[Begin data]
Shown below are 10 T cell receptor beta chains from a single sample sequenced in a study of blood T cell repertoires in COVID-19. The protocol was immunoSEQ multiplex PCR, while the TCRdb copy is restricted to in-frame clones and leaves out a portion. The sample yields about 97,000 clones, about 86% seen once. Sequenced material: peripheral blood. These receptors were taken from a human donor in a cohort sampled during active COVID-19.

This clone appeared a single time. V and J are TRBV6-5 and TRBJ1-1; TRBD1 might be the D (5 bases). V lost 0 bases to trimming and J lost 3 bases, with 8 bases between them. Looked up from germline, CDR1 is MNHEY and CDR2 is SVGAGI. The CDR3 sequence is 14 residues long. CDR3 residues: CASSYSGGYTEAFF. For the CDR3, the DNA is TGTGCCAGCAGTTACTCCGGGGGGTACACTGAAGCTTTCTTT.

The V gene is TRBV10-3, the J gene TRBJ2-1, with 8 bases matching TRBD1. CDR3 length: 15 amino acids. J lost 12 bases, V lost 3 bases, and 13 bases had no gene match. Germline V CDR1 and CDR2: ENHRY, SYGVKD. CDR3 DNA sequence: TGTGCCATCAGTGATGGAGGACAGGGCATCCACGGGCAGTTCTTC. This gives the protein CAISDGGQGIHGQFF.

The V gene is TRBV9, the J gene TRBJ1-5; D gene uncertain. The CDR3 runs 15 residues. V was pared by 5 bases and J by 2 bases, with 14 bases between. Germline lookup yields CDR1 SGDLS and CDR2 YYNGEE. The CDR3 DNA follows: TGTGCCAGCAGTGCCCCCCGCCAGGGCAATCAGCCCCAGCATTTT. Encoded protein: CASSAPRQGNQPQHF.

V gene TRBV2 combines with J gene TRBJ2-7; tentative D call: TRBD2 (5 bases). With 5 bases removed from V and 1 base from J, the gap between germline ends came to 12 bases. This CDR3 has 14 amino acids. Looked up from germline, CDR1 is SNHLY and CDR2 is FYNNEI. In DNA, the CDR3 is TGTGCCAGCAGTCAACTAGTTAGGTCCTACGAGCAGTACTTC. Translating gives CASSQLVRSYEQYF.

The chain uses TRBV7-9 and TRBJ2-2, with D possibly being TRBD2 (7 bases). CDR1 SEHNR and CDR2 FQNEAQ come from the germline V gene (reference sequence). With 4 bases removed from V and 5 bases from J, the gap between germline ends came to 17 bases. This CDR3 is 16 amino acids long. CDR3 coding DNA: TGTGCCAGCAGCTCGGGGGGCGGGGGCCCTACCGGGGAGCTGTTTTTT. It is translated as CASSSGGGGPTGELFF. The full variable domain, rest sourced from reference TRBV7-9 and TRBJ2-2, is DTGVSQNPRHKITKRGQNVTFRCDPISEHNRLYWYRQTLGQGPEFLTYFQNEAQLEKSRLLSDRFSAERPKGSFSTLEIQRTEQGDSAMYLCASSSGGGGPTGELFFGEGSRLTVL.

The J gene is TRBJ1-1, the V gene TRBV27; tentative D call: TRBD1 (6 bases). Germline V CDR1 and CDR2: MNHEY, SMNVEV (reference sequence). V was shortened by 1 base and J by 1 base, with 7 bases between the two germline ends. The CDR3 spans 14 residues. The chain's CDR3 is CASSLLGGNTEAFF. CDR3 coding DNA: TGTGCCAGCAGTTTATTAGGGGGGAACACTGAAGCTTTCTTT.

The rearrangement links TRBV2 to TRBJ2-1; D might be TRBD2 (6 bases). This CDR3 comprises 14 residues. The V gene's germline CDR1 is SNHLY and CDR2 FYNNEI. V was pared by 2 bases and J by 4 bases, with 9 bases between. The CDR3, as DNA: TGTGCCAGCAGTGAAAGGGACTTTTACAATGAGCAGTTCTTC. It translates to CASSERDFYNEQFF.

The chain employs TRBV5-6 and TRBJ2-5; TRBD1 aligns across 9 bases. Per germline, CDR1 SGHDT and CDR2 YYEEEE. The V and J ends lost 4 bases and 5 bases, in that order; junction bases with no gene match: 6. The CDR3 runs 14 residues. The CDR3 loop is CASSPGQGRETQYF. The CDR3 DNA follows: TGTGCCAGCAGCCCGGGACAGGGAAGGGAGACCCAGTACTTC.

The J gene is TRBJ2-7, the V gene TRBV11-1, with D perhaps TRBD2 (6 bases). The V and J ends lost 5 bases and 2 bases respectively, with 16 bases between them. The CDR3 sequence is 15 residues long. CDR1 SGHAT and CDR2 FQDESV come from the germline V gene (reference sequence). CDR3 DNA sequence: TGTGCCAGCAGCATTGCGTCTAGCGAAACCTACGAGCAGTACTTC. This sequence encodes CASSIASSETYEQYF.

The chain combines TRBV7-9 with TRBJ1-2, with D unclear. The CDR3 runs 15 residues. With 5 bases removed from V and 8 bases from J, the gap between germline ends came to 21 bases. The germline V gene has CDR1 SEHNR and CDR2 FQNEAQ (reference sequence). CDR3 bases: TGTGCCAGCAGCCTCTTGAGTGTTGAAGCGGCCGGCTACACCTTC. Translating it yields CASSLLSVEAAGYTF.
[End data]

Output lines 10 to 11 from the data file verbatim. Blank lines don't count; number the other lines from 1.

The J gene is TRBJ2-7, the V gene TRBV11-1, with D perhaps TRBD2 (6 bases). The V and J ends lost 5 bases and 2 bases respectively, with 16 bases between them. The CDR3 sequence is 15 residues long. CDR1 SGHAT and CDR2 FQDESV come from the germline V gene (reference sequence). CDR3 DNA sequence: TGTGCCAGCAGCATTGCGTCTAGCGAAACCTACGAGCAGTACTTC. This sequence encodes CASSIASSETYEQYF.

The chain combines TRBV7-9 with TRBJ1-2, with D unclear. The CDR3 runs 15 residues. With 5 bases removed from V and 8 bases from J, the gap between germline ends came to 21 bases. The germline V gene has CDR1 SEHNR and CDR2 FQNEAQ (reference sequence). CDR3 bases: TGTGCCAGCAGCCTCTTGAGTGTTGAAGCGGCCGGCTACACCTTC. Translating it yields CASSLLSVEAAGYTF.